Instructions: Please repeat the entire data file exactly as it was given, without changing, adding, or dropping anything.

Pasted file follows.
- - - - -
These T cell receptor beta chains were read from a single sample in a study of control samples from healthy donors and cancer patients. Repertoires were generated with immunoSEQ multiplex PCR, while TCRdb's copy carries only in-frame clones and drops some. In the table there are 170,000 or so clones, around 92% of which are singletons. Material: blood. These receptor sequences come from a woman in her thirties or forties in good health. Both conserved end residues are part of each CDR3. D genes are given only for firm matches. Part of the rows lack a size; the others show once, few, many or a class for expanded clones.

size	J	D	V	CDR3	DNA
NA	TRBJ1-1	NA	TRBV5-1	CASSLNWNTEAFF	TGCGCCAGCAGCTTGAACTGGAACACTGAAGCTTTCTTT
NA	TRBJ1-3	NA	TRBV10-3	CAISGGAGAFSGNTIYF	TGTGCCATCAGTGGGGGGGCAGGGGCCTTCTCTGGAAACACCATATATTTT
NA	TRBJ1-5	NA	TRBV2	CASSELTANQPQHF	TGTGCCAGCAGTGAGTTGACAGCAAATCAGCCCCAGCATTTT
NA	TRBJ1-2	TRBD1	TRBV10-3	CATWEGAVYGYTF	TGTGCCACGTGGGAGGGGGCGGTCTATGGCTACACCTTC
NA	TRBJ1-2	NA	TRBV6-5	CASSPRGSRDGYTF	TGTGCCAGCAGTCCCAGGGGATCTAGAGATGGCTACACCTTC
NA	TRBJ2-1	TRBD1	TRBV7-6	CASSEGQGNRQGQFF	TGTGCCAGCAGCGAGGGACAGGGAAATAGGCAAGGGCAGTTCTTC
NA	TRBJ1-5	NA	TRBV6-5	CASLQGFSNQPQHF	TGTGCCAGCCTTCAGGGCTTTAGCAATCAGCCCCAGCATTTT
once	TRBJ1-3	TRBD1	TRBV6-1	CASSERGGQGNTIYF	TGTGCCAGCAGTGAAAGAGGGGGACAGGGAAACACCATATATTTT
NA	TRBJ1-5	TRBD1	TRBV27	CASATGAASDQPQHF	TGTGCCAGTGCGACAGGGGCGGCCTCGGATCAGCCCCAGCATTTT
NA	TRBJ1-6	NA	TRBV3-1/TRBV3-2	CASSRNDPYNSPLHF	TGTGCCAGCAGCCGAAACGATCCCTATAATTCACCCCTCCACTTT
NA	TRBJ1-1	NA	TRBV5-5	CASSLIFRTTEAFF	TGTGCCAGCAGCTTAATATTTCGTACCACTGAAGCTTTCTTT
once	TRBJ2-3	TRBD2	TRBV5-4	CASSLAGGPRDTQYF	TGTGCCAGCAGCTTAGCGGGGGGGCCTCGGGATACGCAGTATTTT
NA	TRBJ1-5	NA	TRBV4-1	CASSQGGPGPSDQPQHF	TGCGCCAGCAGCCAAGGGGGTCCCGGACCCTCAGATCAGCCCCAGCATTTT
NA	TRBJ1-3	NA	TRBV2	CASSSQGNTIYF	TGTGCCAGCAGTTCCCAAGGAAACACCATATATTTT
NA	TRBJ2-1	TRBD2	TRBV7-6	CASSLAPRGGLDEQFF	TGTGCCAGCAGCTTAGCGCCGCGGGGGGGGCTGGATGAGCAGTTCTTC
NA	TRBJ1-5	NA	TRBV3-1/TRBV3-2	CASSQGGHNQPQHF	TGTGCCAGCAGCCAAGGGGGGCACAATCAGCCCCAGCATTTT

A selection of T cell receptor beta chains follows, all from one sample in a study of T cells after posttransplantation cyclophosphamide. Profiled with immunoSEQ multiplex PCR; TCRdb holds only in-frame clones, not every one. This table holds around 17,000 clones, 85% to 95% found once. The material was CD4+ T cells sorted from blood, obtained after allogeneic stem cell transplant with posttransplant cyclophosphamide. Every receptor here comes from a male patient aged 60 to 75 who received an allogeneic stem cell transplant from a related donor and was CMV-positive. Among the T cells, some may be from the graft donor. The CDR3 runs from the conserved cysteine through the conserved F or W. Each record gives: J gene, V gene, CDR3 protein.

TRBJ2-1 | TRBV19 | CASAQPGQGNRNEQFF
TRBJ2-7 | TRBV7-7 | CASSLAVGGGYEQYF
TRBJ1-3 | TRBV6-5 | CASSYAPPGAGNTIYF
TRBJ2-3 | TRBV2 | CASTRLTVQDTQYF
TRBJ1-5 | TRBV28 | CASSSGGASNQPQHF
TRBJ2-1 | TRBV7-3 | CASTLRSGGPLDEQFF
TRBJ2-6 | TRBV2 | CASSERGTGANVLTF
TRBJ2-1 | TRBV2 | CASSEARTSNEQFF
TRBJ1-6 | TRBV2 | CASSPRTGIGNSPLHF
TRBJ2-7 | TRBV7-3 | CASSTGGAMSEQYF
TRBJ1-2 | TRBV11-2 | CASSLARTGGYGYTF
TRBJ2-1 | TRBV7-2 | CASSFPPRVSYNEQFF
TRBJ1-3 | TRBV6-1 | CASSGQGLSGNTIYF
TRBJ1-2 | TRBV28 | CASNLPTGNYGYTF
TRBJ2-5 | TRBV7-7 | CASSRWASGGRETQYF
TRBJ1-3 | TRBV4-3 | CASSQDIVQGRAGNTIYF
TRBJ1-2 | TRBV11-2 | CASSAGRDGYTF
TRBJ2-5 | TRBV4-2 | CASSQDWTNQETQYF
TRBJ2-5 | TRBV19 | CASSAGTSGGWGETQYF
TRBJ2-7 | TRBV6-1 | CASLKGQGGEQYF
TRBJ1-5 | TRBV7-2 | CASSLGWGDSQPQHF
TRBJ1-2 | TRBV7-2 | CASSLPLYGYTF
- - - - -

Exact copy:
These T cell receptor beta chains were read from a single sample in a study of control samples from healthy donors and cancer patients. Repertoires were generated with immunoSEQ multiplex PCR, while TCRdb's copy carries only in-frame clones and drops some. In the table there are 170,000 or so clones, around 92% of which are singletons. Material: blood. These receptor sequences come from a woman in her thirties or forties in good health. Both conserved end residues are part of each CDR3. D genes are given only for firm matches. Part of the rows lack a size; the others show once, few, many or a class for expanded clones.

size	J	D	V	CDR3	DNA
NA	TRBJ1-1	NA	TRBV5-1	CASSLNWNTEAFF	TGCGCCAGCAGCTTGAACTGGAACACTGAAGCTTTCTTT
NA	TRBJ1-3	NA	TRBV10-3	CAISGGAGAFSGNTIYF	TGTGCCATCAGTGGGGGGGCAGGGGCCTTCTCTGGAAACACCATATATTTT
NA	TRBJ1-5	NA	TRBV2	CASSELTANQPQHF	TGTGCCAGCAGTGAGTTGACAGCAAATCAGCCCCAGCATTTT
NA	TRBJ1-2	TRBD1	TRBV10-3	CATWEGAVYGYTF	TGTGCCACGTGGGAGGGGGCGGTCTATGGCTACACCTTC
NA	TRBJ1-2	NA	TRBV6-5	CASSPRGSRDGYTF	TGTGCCAGCAGTCCCAGGGGATCTAGAGATGGCTACACCTTC
NA	TRBJ2-1	TRBD1	TRBV7-6	CASSEGQGNRQGQFF	TGTGCCAGCAGCGAGGGACAGGGAAATAGGCAAGGGCAGTTCTTC
NA	TRBJ1-5	NA	TRBV6-5	CASLQGFSNQPQHF	TGTGCCAGCCTTCAGGGCTTTAGCAATCAGCCCCAGCATTTT
once	TRBJ1-3	TRBD1	TRBV6-1	CASSERGGQGNTIYF	TGTGCCAGCAGTGAAAGAGGGGGACAGGGAAACACCATATATTTT
NA	TRBJ1-5	TRBD1	TRBV27	CASATGAASDQPQHF	TGTGCCAGTGCGACAGGGGCGGCCTCGGATCAGCCCCAGCATTTT
NA	TRBJ1-6	NA	TRBV3-1/TRBV3-2	CASSRNDPYNSPLHF	TGTGCCAGCAGCCGAAACGATCCCTATAATTCACCCCTCCACTTT
NA	TRBJ1-1	NA	TRBV5-5	CASSLIFRTTEAFF	TGTGCCAGCAGCTTAATATTTCGTACCACTGAAGCTTTCTTT
once	TRBJ2-3	TRBD2	TRBV5-4	CASSLAGGPRDTQYF	TGTGCCAGCAGCTTAGCGGGGGGGCCTCGGGATACGCAGTATTTT
NA	TRBJ1-5	NA	TRBV4-1	CASSQGGPGPSDQPQHF	TGCGCCAGCAGCCAAGGGGGTCCCGGACCCTCAGATCAGCCCCAGCATTTT
NA	TRBJ1-3	NA	TRBV2	CASSSQGNTIYF	TGTGCCAGCAGTTCCCAAGGAAACACCATATATTTT
NA	TRBJ2-1	TRBD2	TRBV7-6	CASSLAPRGGLDEQFF	TGTGCCAGCAGCTTAGCGCCGCGGGGGGGGCTGGATGAGCAGTTCTTC
NA	TRBJ1-5	NA	TRBV3-1/TRBV3-2	CASSQGGHNQPQHF	TGTGCCAGCAGCCAAGGGGGGCACAATCAGCCCCAGCATTTT

A selection of T cell receptor beta chains follows, all from one sample in a study of T cells after posttransplantation cyclophosphamide. Profiled with immunoSEQ multiplex PCR; TCRdb holds only in-frame clones, not every one. This table holds around 17,000 clones, 85% to 95% found once. The material was CD4+ T cells sorted from blood, obtained after allogeneic stem cell transplant with posttransplant cyclophosphamide. Every receptor here comes from a male patient aged 60 to 75 who received an allogeneic stem cell transplant from a related donor and was CMV-positive. Among the T cells, some may be from the graft donor. The CDR3 runs from the conserved cysteine through the conserved F or W. Each record gives: J gene, V gene, CDR3 protein.

TRBJ2-1 | TRBV19 | CASAQPGQGNRNEQFF
TRBJ2-7 | TRBV7-7 | CASSLAVGGGYEQYF
TRBJ1-3 | TRBV6-5 | CASSYAPPGAGNTIYF
TRBJ2-3 | TRBV2 | CASTRLTVQDTQYF
TRBJ1-5 | TRBV28 | CASSSGGASNQPQHF
TRBJ2-1 | TRBV7-3 | CASTLRSGGPLDEQFF
TRBJ2-6 | TRBV2 | CASSERGTGANVLTF
TRBJ2-1 | TRBV2 | CASSEARTSNEQFF
TRBJ1-6 | TRBV2 | CASSPRTGIGNSPLHF
TRBJ2-7 | TRBV7-3 | CASSTGGAMSEQYF
TRBJ1-2 | TRBV11-2 | CASSLARTGGYGYTF
TRBJ2-1 | TRBV7-2 | CASSFPPRVSYNEQFF
TRBJ1-3 | TRBV6-1 | CASSGQGLSGNTIYF
TRBJ1-2 | TRBV28 | CASNLPTGNYGYTF
TRBJ2-5 | TRBV7-7 | CASSRWASGGRETQYF
TRBJ1-3 | TRBV4-3 | CASSQDIVQGRAGNTIYF
TRBJ1-2 | TRBV11-2 | CASSAGRDGYTF
TRBJ2-5 | TRBV4-2 | CASSQDWTNQETQYF
TRBJ2-5 | TRBV19 | CASSAGTSGGWGETQYF
TRBJ2-7 | TRBV6-1 | CASLKGQGGEQYF
TRBJ1-5 | TRBV7-2 | CASSLGWGDSQPQHF
TRBJ1-2 | TRBV7-2 | CASSLPLYGYTF